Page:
Postdoctoral researcher, The Open University

I've been fascinated by Psychology since I read Oliver Sacks' "Awakenings" when I was a teenager. I went on to get a BA in Psychology from Sussex University but wasn't able to carry on with my studies at the time. After a spell in retail management, I found myself longing for the challenge of academic study again and signed myself up with the Open University - one of the best decisions I've ever made!

I was a post-graduate student with the OU from 2001, and since then I've completed two MSc's, taught on two of the online psychology modules and even moved to work for the OU full-time, albeit in a very different capacity. (I look after research sampling for the institution, and manage our online survey system.) I started a part-time PhD in October 2006 and took the scenic route through my studies, finally completing my PhD in the summer of 2015.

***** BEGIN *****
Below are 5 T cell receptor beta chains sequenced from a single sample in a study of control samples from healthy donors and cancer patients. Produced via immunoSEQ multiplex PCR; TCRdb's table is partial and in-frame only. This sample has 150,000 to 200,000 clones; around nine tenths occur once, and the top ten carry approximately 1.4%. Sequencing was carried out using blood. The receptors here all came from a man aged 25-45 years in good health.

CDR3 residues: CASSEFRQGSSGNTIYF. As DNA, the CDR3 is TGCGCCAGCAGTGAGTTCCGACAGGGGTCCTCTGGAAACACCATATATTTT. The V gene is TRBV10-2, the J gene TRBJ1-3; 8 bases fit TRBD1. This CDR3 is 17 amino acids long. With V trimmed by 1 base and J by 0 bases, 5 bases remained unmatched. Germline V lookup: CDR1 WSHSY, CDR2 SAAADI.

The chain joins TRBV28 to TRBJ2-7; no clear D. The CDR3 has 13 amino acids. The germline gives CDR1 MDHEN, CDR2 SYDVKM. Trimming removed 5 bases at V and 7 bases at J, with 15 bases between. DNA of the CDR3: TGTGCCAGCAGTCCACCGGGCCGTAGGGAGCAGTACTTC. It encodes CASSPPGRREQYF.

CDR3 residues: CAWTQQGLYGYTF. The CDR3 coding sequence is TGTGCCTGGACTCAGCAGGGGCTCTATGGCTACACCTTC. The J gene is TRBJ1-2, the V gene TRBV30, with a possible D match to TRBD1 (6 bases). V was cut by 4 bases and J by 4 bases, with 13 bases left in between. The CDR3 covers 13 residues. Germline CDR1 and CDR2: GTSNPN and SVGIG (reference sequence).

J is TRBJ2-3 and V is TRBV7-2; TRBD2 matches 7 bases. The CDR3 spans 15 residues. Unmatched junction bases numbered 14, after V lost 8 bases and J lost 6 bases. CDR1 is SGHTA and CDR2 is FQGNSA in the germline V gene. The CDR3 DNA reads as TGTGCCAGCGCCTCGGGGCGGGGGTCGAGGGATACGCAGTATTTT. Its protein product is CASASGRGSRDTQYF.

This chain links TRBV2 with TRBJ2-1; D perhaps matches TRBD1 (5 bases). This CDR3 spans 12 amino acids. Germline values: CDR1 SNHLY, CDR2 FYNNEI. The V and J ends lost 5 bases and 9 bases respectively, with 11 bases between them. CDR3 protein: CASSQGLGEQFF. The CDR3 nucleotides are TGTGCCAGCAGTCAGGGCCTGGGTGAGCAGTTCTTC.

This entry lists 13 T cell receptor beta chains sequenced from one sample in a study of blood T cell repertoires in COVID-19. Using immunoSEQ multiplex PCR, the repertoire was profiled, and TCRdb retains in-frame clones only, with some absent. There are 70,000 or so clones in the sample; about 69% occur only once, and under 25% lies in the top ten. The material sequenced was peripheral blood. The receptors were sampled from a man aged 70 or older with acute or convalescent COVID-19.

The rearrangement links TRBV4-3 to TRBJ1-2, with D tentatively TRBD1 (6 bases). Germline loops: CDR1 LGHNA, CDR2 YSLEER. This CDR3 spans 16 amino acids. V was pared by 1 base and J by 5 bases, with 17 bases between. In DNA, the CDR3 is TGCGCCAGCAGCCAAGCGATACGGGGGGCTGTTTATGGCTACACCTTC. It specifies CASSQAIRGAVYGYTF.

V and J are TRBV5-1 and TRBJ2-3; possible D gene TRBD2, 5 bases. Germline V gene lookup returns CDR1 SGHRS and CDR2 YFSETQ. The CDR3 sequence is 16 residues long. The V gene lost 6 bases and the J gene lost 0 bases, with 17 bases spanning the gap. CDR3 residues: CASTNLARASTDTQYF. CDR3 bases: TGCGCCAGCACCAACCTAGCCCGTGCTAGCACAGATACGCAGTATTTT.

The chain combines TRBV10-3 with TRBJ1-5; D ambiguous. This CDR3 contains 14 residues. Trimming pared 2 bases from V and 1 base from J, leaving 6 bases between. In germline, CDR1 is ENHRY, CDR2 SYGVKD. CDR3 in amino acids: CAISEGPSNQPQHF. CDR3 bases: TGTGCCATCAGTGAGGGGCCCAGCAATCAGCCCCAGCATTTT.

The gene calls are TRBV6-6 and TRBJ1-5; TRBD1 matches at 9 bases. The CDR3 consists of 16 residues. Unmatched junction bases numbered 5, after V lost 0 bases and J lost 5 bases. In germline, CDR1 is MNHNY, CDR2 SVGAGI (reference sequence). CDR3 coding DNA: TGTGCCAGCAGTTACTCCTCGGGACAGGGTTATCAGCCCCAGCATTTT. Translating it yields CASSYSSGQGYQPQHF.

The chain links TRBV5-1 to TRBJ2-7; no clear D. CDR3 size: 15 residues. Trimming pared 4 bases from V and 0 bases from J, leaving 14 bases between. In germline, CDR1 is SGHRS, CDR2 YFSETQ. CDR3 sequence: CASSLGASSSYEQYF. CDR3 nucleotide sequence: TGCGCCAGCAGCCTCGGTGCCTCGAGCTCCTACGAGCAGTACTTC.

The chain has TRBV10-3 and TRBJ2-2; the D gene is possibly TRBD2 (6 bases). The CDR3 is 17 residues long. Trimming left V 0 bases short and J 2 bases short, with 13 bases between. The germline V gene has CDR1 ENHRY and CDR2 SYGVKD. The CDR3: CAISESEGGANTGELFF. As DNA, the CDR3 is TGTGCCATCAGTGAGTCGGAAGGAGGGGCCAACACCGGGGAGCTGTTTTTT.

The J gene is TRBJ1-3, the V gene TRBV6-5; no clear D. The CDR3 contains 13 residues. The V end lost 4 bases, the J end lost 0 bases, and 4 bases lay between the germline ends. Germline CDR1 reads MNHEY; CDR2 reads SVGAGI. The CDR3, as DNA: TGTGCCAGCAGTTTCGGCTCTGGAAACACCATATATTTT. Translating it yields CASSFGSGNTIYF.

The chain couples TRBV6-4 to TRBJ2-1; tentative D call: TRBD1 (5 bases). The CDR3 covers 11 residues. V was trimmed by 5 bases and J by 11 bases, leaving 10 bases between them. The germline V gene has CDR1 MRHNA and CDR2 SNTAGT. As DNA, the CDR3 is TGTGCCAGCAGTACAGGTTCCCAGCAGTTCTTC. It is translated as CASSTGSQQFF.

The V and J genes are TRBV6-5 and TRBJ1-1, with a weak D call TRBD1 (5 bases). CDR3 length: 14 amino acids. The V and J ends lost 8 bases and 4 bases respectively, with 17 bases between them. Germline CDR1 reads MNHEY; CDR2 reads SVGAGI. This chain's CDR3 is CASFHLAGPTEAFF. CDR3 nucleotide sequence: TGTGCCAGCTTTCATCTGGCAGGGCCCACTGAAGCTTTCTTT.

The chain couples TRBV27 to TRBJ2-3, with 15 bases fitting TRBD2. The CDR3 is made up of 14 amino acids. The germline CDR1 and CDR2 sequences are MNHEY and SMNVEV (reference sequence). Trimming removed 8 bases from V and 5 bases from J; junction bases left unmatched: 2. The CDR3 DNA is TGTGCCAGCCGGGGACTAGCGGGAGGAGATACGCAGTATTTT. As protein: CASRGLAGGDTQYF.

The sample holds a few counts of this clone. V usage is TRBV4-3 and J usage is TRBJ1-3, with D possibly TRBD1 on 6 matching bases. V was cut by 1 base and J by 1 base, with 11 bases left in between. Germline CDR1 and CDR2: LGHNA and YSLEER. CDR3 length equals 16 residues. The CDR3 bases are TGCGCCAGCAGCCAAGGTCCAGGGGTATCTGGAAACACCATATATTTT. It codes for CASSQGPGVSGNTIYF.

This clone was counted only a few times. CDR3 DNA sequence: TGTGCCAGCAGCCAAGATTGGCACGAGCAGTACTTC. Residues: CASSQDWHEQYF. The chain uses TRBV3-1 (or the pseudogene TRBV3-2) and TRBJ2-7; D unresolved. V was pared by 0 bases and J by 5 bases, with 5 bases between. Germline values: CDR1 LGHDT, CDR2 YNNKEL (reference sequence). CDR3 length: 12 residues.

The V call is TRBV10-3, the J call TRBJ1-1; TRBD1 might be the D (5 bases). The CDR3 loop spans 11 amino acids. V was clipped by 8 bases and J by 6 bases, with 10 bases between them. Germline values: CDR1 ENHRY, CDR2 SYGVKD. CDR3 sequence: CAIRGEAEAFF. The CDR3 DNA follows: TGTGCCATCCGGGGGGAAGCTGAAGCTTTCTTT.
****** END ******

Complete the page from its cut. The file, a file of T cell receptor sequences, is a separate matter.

For my thesis I looked into the phenomenon of the uncanny valley. This is the sense of disquiet and unease that we get when looking at something which is almost but not quite human. Good examples are androids, dolls and computer game characters. I'm fascinated by the effect in general, but more specifically I'm looking at the question of what qualities make 'uncanny' faces different from human and non-human faces of all kinds.

My broader research interests are in cognitive psychology, face perception, and emotions. I've developed a keen interest in the theory of research methods and am always looking for new and interesting ways to analyse, visualise and present results. I'm currently preparing several of my thesis chapters for publication, and enjoying talking to different audiences about my findings.


  • 2006–2015
    Research Student, The Open University


  • 2015 
    The Open University, PhD
  • 2006 
    The Open University, MSc Psychological Research Methods
  • 2003 
    The Open University, MSc Psychology
  • 1998 
    University of Sussex, BA (Hons) Psychology